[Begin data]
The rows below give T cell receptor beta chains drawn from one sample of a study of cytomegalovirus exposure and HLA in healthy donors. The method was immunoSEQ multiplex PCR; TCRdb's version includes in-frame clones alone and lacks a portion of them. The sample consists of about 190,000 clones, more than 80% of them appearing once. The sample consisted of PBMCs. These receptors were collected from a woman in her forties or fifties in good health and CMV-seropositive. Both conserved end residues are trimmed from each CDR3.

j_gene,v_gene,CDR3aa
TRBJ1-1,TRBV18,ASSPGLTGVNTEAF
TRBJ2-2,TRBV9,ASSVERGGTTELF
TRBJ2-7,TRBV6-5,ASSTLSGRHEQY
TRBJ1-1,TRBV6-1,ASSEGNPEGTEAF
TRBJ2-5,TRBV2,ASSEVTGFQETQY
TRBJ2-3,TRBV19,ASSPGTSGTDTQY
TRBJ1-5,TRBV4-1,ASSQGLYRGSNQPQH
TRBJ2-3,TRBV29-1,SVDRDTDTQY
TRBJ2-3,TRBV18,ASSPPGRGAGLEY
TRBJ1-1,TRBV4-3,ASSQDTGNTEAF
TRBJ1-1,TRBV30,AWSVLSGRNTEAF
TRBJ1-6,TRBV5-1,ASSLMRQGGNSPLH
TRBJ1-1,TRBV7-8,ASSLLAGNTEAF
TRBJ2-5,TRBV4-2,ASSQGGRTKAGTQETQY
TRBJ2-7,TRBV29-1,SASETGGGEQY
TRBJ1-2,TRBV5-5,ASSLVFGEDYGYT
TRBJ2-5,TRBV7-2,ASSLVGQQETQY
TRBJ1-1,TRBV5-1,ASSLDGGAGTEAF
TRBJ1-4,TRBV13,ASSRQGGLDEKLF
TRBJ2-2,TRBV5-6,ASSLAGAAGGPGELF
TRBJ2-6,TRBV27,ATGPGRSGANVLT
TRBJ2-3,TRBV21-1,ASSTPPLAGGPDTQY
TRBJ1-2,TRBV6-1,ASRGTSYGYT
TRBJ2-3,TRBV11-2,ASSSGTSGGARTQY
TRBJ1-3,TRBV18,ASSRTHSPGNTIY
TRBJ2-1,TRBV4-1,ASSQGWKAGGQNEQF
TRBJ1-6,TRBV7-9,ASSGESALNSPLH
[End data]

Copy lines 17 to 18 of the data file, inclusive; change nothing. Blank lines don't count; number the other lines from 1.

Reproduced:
TRBJ2-7,TRBV29-1,SASETGGGEQY
TRBJ1-2,TRBV5-5,ASSLVFGEDYGYT